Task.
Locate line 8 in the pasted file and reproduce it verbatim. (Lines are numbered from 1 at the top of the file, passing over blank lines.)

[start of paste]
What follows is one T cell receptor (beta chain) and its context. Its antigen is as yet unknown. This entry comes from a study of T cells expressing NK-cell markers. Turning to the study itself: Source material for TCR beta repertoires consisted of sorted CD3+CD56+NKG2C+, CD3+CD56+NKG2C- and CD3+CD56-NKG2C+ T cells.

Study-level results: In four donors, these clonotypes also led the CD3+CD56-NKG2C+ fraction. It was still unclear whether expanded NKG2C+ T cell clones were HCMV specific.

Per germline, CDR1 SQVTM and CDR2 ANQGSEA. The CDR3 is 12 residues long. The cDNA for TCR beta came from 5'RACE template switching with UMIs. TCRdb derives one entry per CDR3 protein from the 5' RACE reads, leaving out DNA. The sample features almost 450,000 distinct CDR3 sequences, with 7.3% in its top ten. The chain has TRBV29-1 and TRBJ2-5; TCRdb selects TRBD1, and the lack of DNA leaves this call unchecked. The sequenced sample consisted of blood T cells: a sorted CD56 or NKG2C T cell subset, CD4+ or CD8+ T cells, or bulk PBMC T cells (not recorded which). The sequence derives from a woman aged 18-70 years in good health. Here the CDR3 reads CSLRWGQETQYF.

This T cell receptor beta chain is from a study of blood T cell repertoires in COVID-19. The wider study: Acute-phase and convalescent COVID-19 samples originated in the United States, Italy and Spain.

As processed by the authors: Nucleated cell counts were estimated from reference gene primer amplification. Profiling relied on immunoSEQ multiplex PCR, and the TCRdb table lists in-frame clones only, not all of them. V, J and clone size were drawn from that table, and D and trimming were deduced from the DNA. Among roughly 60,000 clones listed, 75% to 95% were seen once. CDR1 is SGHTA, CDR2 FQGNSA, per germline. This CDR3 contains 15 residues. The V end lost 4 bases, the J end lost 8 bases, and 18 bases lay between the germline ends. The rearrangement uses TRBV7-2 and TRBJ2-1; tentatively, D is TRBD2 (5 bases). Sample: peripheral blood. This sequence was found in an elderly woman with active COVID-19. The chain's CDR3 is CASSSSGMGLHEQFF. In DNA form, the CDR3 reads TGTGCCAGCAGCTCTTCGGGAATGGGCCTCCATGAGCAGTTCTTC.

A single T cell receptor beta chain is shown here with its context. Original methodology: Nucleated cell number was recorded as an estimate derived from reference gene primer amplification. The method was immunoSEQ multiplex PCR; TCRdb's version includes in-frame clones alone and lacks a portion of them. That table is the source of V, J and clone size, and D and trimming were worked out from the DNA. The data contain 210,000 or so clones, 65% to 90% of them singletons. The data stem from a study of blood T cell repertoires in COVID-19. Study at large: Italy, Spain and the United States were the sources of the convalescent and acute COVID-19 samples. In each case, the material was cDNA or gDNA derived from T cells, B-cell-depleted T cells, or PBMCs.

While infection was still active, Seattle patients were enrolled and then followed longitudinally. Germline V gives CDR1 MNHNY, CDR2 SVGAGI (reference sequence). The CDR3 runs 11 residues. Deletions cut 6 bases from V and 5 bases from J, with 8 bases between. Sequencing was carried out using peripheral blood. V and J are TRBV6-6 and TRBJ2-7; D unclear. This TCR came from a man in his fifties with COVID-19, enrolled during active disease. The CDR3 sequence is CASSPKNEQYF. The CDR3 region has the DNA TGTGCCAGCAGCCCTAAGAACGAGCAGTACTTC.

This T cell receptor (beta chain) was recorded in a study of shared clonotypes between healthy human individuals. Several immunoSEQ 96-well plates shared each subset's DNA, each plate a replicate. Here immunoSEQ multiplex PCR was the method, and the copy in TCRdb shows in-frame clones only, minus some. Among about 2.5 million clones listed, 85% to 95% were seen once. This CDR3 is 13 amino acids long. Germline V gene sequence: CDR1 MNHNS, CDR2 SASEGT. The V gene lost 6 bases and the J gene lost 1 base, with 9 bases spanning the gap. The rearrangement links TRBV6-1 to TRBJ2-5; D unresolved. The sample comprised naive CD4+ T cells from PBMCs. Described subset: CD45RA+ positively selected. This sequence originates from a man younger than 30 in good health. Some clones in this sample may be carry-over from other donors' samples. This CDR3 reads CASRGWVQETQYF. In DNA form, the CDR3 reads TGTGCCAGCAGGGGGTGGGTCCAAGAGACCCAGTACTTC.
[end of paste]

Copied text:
This T cell receptor (beta chain) was recorded in a study of shared clonotypes between healthy human individuals. Several immunoSEQ 96-well plates shared each subset's DNA, each plate a replicate. Here immunoSEQ multiplex PCR was the method, and the copy in TCRdb shows in-frame clones only, minus some. Among about 2.5 million clones listed, 85% to 95% were seen once. This CDR3 is 13 amino acids long. Germline V gene sequence: CDR1 MNHNS, CDR2 SASEGT. The V gene lost 6 bases and the J gene lost 1 base, with 9 bases spanning the gap. The rearrangement links TRBV6-1 to TRBJ2-5; D unresolved. The sample comprised naive CD4+ T cells from PBMCs. Described subset: CD45RA+ positively selected. This sequence originates from a man younger than 30 in good health. Some clones in this sample may be carry-over from other donors' samples. This CDR3 reads CASRGWVQETQYF. In DNA form, the CDR3 reads TGTGCCAGCAGGGGGTGGGTCCAAGAGACCCAGTACTTC.